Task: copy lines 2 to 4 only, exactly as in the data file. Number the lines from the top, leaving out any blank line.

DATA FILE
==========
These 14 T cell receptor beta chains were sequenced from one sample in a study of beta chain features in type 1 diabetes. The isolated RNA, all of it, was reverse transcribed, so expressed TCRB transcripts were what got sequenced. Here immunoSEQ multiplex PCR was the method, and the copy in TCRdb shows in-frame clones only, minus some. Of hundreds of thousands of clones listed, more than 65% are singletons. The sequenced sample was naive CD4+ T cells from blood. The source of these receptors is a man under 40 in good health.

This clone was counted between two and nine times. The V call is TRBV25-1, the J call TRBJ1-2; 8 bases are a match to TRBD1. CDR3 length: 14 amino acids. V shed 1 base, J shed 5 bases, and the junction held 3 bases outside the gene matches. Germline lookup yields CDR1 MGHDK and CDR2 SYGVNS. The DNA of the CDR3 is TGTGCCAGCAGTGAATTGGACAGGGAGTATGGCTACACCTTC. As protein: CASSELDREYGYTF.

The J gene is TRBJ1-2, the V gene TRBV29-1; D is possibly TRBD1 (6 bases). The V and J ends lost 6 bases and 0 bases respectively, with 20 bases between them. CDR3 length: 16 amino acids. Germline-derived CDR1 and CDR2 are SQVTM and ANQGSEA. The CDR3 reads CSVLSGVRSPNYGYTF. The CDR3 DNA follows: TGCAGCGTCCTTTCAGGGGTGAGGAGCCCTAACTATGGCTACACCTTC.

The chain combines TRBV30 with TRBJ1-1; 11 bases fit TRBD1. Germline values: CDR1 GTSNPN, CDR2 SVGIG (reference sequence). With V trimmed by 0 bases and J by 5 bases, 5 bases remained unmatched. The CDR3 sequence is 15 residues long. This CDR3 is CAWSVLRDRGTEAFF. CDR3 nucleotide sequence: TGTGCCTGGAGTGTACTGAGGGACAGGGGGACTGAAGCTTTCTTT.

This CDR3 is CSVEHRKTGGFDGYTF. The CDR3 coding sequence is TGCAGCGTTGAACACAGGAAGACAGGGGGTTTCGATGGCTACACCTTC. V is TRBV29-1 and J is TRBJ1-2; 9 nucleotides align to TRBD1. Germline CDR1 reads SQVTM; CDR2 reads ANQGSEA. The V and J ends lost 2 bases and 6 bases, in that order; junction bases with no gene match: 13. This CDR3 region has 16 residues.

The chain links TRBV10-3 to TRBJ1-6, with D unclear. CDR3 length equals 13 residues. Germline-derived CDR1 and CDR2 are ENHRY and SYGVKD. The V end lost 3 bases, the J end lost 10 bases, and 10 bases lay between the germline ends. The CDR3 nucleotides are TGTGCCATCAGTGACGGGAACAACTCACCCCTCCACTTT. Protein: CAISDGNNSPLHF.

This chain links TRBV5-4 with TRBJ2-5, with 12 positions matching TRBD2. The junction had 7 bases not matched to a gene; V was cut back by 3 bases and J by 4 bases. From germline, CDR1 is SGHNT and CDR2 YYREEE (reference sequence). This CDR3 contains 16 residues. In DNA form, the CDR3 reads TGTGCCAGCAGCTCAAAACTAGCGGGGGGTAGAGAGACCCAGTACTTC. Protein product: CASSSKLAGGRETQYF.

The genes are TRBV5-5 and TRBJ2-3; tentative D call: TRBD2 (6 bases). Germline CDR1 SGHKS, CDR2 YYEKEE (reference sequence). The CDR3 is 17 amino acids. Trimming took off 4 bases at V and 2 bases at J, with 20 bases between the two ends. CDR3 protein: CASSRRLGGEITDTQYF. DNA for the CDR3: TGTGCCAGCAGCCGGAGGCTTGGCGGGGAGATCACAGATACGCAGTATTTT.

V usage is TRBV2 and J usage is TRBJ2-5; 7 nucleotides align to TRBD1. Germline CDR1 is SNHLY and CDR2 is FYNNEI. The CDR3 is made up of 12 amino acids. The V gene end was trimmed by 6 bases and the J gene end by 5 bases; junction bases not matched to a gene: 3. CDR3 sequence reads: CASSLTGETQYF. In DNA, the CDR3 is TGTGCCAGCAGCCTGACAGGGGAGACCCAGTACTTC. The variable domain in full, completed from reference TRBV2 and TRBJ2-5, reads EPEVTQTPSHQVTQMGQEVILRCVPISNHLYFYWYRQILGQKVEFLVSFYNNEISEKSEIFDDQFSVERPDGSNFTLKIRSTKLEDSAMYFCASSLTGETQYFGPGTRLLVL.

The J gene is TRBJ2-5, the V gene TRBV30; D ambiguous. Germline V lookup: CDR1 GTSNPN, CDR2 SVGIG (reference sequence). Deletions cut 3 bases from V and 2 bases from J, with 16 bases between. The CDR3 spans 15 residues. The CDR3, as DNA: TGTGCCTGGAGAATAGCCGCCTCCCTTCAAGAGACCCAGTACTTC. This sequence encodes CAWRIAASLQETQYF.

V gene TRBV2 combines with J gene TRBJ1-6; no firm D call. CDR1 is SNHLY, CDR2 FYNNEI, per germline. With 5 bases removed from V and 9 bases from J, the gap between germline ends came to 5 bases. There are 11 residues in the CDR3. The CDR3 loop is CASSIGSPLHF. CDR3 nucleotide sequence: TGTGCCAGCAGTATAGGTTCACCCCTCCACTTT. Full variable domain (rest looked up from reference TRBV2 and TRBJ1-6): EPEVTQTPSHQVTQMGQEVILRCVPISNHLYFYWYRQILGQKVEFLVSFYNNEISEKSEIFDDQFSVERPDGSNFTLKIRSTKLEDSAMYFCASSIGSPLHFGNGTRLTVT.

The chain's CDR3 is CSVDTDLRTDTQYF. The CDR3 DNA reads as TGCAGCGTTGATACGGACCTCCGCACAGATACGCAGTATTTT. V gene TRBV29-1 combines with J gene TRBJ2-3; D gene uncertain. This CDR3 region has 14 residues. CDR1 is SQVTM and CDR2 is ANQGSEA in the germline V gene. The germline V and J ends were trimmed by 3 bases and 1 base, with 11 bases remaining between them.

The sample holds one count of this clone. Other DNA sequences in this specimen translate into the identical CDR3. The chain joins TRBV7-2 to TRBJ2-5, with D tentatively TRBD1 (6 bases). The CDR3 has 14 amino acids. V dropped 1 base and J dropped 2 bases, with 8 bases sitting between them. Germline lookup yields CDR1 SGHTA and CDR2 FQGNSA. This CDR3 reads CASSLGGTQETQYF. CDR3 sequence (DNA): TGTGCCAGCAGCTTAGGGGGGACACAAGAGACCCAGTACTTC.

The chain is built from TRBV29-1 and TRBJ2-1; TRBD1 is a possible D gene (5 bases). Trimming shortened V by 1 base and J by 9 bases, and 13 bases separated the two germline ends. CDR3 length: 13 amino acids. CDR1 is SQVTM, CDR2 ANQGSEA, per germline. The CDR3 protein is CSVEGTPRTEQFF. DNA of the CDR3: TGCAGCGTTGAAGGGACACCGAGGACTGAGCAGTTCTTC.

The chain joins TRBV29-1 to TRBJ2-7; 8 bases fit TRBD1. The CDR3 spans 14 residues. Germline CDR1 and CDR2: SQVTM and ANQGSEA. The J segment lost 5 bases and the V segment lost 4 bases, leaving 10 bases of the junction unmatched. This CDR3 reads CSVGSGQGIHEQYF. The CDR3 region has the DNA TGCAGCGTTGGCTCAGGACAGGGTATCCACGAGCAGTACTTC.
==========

This clone was counted between two and nine times. The V call is TRBV25-1, the J call TRBJ1-2; 8 bases are a match to TRBD1. CDR3 length: 14 amino acids. V shed 1 base, J shed 5 bases, and the junction held 3 bases outside the gene matches. Germline lookup yields CDR1 MGHDK and CDR2 SYGVNS. The DNA of the CDR3 is TGTGCCAGCAGTGAATTGGACAGGGAGTATGGCTACACCTTC. As protein: CASSELDREYGYTF.

The J gene is TRBJ1-2, the V gene TRBV29-1; D is possibly TRBD1 (6 bases). The V and J ends lost 6 bases and 0 bases respectively, with 20 bases between them. CDR3 length: 16 amino acids. Germline-derived CDR1 and CDR2 are SQVTM and ANQGSEA. The CDR3 reads CSVLSGVRSPNYGYTF. The CDR3 DNA follows: TGCAGCGTCCTTTCAGGGGTGAGGAGCCCTAACTATGGCTACACCTTC.

The chain combines TRBV30 with TRBJ1-1; 11 bases fit TRBD1. Germline values: CDR1 GTSNPN, CDR2 SVGIG (reference sequence). With V trimmed by 0 bases and J by 5 bases, 5 bases remained unmatched. The CDR3 sequence is 15 residues long. This CDR3 is CAWSVLRDRGTEAFF. CDR3 nucleotide sequence: TGTGCCTGGAGTGTACTGAGGGACAGGGGGACTGAAGCTTTCTTT.